Galway street art may be granted more creative freedom with new bill
As of now, if you want to install a piece of street art in Galway City, you need to acquire planning permission from the City Council and the approval of the Arts Office for your proposed work.
Sinn Fein TD, Eoin Ó Broin is seeking to change the law in this area. He hopes to make it less cumbersome for artists to create street art.
Public Art Mural Bill
He introduced a Bill to the Dail on the 3rd of February titled, “Public Art Mural (Exempted Development) Bill 2023.” The Bill is currently at the second stage of debates.
If enacted, the Bill will allow artists to create street art, without acquiring planning permission from their local councils.
Margaret Nolan, Galway-based artist says this Bill “would be definitely a much better way to go, I prefer working that way, with freedom to express how I feel fit.”
“I know it can’t be a free for all but so long as the artist has experience and previous work on walls they should be allowed to work as they see fit.”
“Some like to totally plan their work others like me allow the art to come out of the wall,” says Margaret.
Murals by Margaret.
She says that young people need to be able to express themselves and that artists’ work transforms into different forms over time.
“It allows young people to express themselves.”
“There is a teaching value in street art. It conveys meanings.”
Before starting a project she thinks a lot about her ideas and leaves judgement behind. Rather than planning, she begins painting and finds her flow.
Many artists follow similar processes, following their art, rather than planning it extensively.
Thus, artists like Margaret argue that freedom of expression is hindered when planning permission is required.
“Learning how to make your mark,” is an important part of the process she says.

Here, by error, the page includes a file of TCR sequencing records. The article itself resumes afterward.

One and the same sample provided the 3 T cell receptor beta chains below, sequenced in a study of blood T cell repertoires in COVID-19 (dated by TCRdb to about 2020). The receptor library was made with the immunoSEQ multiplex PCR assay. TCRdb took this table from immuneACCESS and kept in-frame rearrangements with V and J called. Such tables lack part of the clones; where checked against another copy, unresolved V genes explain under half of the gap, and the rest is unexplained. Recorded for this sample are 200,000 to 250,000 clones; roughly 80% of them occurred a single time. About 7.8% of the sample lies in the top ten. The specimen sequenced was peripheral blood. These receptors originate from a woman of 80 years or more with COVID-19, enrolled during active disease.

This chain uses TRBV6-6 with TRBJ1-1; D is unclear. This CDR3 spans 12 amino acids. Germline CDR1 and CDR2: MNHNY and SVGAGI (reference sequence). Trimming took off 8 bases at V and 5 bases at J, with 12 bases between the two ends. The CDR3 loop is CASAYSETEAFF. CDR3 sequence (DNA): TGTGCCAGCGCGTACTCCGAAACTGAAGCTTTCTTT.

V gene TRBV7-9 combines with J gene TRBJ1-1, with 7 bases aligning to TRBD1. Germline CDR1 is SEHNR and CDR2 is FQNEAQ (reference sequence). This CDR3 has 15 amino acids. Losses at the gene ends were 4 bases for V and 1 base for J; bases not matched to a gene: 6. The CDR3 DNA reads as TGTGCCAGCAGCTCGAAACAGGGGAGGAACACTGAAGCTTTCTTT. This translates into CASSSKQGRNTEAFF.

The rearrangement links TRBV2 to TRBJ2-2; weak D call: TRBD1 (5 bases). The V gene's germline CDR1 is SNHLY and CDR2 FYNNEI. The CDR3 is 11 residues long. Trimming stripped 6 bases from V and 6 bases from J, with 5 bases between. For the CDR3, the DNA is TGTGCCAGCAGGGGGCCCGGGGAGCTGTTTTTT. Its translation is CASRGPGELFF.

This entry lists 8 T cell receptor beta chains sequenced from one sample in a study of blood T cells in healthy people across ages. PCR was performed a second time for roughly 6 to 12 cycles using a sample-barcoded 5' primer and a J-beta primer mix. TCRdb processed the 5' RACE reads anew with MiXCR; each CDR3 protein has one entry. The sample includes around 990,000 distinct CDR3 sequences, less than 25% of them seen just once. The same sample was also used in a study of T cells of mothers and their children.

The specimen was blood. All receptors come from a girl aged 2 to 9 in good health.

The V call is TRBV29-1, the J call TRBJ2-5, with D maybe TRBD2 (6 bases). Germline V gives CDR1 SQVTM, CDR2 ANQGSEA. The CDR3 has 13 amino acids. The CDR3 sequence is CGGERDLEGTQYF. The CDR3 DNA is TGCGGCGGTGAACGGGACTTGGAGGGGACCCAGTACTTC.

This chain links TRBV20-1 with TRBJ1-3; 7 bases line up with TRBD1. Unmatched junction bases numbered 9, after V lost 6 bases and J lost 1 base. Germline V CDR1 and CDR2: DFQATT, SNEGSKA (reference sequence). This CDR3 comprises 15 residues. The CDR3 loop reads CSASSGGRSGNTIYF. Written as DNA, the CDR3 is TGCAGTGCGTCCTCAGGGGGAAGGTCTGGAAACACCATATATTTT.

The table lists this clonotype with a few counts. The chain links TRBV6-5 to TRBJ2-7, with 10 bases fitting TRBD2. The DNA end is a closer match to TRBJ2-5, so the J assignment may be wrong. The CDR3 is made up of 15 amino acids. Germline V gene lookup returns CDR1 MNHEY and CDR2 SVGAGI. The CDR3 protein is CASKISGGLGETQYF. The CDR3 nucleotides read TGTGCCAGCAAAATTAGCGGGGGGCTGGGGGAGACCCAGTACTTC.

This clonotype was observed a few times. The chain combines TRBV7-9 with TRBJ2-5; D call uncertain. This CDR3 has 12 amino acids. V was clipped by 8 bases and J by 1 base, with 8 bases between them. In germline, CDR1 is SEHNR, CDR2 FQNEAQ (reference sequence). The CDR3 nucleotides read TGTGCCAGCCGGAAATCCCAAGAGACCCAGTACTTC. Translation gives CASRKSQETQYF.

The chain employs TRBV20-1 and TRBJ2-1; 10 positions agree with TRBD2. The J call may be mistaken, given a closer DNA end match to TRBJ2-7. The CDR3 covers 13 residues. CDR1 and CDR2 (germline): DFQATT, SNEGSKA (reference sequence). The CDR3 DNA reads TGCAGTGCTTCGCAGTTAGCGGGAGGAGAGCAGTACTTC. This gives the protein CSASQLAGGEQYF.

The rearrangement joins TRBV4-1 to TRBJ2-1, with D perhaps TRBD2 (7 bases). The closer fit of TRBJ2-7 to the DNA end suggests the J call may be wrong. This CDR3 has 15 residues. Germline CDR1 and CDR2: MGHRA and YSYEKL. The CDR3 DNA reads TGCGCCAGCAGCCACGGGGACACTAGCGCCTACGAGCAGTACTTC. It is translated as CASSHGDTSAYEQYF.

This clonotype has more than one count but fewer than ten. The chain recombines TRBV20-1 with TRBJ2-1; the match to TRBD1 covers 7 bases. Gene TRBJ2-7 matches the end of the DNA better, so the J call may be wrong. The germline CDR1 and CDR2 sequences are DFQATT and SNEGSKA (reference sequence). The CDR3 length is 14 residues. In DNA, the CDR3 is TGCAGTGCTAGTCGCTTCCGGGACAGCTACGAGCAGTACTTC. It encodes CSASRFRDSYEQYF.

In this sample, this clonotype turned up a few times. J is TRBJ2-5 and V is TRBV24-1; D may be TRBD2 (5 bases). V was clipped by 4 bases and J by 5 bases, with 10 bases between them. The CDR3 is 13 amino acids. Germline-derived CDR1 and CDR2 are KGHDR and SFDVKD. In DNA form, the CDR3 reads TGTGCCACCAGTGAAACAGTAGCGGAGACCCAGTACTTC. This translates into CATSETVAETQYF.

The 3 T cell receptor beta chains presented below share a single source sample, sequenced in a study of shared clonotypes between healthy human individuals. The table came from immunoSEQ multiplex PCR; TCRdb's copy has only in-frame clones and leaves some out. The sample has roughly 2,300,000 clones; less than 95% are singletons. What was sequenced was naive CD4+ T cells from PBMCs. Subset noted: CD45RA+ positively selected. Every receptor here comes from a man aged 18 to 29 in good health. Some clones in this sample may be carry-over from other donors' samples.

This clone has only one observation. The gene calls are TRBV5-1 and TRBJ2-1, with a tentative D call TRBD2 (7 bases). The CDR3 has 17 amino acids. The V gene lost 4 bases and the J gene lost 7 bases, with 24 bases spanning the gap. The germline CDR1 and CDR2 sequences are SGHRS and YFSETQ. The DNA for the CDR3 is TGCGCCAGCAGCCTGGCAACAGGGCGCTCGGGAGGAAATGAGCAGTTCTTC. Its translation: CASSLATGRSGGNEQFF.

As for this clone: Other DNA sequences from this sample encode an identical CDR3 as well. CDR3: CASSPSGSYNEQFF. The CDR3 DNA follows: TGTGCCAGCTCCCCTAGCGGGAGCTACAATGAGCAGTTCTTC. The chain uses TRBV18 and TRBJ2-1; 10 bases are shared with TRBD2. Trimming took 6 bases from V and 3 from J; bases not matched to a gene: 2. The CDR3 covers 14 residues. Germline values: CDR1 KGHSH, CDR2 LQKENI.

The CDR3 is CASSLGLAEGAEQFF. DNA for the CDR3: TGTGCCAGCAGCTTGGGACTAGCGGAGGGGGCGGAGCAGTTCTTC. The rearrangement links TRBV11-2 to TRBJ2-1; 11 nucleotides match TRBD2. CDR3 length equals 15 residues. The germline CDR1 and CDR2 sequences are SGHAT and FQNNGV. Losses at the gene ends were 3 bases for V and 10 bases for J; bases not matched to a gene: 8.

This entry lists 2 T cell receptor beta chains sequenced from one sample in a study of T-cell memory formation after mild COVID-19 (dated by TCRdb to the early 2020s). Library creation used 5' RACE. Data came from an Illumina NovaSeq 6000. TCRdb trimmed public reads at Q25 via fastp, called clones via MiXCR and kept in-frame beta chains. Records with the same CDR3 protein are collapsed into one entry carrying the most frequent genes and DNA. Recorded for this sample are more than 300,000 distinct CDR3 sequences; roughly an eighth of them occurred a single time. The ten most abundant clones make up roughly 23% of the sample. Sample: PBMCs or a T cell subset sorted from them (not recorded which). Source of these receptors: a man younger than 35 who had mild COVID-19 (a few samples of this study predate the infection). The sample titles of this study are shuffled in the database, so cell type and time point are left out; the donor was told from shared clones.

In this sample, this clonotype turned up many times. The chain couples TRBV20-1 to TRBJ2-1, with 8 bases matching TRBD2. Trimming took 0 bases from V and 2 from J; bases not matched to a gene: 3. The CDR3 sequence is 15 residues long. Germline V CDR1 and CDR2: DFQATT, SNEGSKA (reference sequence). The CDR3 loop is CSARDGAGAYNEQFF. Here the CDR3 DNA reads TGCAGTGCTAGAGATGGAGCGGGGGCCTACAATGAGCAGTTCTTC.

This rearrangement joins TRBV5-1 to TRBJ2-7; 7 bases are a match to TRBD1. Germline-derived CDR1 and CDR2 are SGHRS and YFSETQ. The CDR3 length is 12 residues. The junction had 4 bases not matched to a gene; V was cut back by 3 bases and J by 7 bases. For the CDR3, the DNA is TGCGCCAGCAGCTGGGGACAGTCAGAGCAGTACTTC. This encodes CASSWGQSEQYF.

Margaret’s street art is inspired by the community and the urban landscape. She spends a lot of time outdoors and creates street scenes.
Moreover, she says street art transforms dirty walls around the city and brightens people’s days.
Electricity boxes painted by Margaret.
Shane O’ Malley
Galway visual artist, Shane O’Malley reiterates the importance of street art.
“The art movement adds an energy and a vibrance to areas of a city that are at times overlooked.”
When Shane started out, he painted graffiti on walls and now creates murals and studio paintings. Shane also leads street art tours with artist Finbar McHugh in partnership with the Galway City Council Arts Office and Outset Gallery.
“Street art and murals take artists’ work off the canvas, out of studios and onto walls in public spaces. Murals add value to the people living in Galway as well as the tourists visiting the city,” he says.
Galway City Council
“Street art, thoughtfully and skilfully developed, has the potential to challenge, unite, inform and inspire,” says Galway City Council Arts Development Officer, Muiriosa Guinan.
However, on the matter of the Public Art Mural Bill, Galway City Councils’ communication officer says they do not have a comment at this time, as they are still in the process of examining the Bill.
Sinn Fein TD, Mairéad Farrell says the implementation of the Bill “could mean beautiful art around Galway City and County and add to the already vibrant and artistic county that we have.”
Additionally, Eoin Ó Broin says the Bill would reduce the need for punitive legal action against artists. He says it would also encourage “high-quality public art to adorn the streetscapes of our cities and towns.”
If implemented, the art will have to have “cultural or artistic merit.” It will require the consent of the property owners and will need to conform to certain exceptions.
Furthermore, the art cannot be a commercial advertisement, it must not conflict with the Equal Status Acts.
Finally, planning permission will still be required in the case of listed or protected structures.